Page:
|Russell is a very shy and creative young man. He is a grade or two younger than the rest of our young principal characters.
|Core Personality Traits & Values
|Russell Patterson has an extremely vivid imagination and a very active dream life. He just may be the most talented and creative student at New City High, but he lacks confidence so he too often daydreams as a means of escape.
|“It is okay to live a life that others don't understand”
|Russell’s character was initially developed during the original Made Collaborative in-person classroom collaborations with youth in the fall and winter of 2013, as part of an after school program in the West-Side of Chicago.
|Issue #1 of the Back of the Yards comic series
There’s a magical time in a young person’s life, before the opposite sex becomes quite so interesting, when the diaphanous membrane between dreams and reality is at its most permeable. It’s a time when dreams can be shared easily between those with whom we’ve forged a special, life-long bond.
Russel and Draymond are cousins—but more like brothers, really—and they share a common dream iconography made up of interwoven archetypes and meta-narratives. Together, they intermittently inhabit a whole universe of stories that are both created and experienced by the two.
They participate avidly in video games, but their imagination is ultimately too big for the platform. Russell and Draymond collaborate in fully imaginative, visionary campaigns, more akin to the tabletop D&D adventures of a generation before.
Their inner landscape is deep and vivid. Russell and Draymond express themselves through their imaginary ninja avatars, Teshue and Shiro, respectively.
Russell and Draymond’s connection to the power of dreaming is strong. Perhaps it is their youthful innocence which grants them ease of access. Of all our Back of the Yards cast, so far, they are the most easily transported to the surreal depths of imaginative fantasy.
Like Andre, whose awareness is unlocked by his encounter with one of the strange Secret Chiefs, the younger pair’s ninja visions have a continuity with the waking world—broomsticks become katana swords and a band of bullies is a marauding and villainous horde. But, Andre becomes lucid as he evolves; he begins to show signs of godlike control over the dreamscape. Russell and Draymond, on the other hand, are all but completely swept away in their recurring reveries.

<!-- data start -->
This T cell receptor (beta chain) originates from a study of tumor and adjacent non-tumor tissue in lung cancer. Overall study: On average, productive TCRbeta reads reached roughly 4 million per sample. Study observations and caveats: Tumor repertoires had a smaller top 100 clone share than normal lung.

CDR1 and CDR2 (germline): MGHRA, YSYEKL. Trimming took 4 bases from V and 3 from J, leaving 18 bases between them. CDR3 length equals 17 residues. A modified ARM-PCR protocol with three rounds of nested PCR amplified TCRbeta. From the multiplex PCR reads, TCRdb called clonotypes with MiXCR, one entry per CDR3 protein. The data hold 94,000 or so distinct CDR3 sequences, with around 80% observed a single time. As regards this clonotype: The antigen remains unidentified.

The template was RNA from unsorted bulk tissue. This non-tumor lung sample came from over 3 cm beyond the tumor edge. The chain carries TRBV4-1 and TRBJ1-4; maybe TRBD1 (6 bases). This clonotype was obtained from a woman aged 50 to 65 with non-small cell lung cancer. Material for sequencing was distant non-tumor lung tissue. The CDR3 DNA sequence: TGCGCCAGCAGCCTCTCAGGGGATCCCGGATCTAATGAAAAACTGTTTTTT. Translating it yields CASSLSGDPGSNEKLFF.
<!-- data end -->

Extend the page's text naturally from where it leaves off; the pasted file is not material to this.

Draymond, in fact—the younger and more impetuous of the pair—completely forgets himself.
“Draymond!” his cousin Russell cries.
“I am Shiro,” the mistaken middle schooler repeatedly insists.
But the two young boys do possess some imaginative insight. Russell especially. Russell and Draymond are the first to discover the interconnectedness of the grander dream universe, even if they aren’t quite aware of it yet. Because their dreams aren’t only shared between the pair of them. Their dreams regularly include Tamia and eventually many others.
Both dreams and stories can be a community asset because they reflect the world we know but they also show us something new.
Russell and Draymond, as Teshue and Shiro, inhabit a world filled with more than rival bullies, they each have pet allies, as well—familiars which they summon to aid them in the heat of battle: Enyo, the loyal, horned war-wolf, and the strange and mysterious fairie. Captivating in their own right, these fantastic beings also highlight other points of interest.
There’s a developing sense of camaraderie between Tamia and Russell. It goes at least as deep as their preference for the same sweet yet cinnamon-y snack: Red Hot Popcorn. Perhaps she envies his innocence. In the world of dreams, their connection is even more curious. Russell’s ninja avatar, Teshue, has the power to summon Tamia’s nascent fairie-form!
Draymond’s wolf is more of an extension of his own contentious energies. Quite unlike Russell’s experience. Enyo the war-wolf is Shiro’s pugnacious partner. She is steadfast at his side as Shiro bravely (and sometimes recklessly) charges into battle.
Russell and Draymond are at first only immersed in their consuming world of fantasy. But in that bemused state, the boys’ powerful shared story grows to include many other players, even if most of them (including Russell and Draymond themselves) are hardly aware of it.
Stories reflect the everyday world, but they can also change it. One wonders where young Russell’s path, particularly, may lead him as he joins other youth in beginning to “wake up” to the transformative power of dreams.
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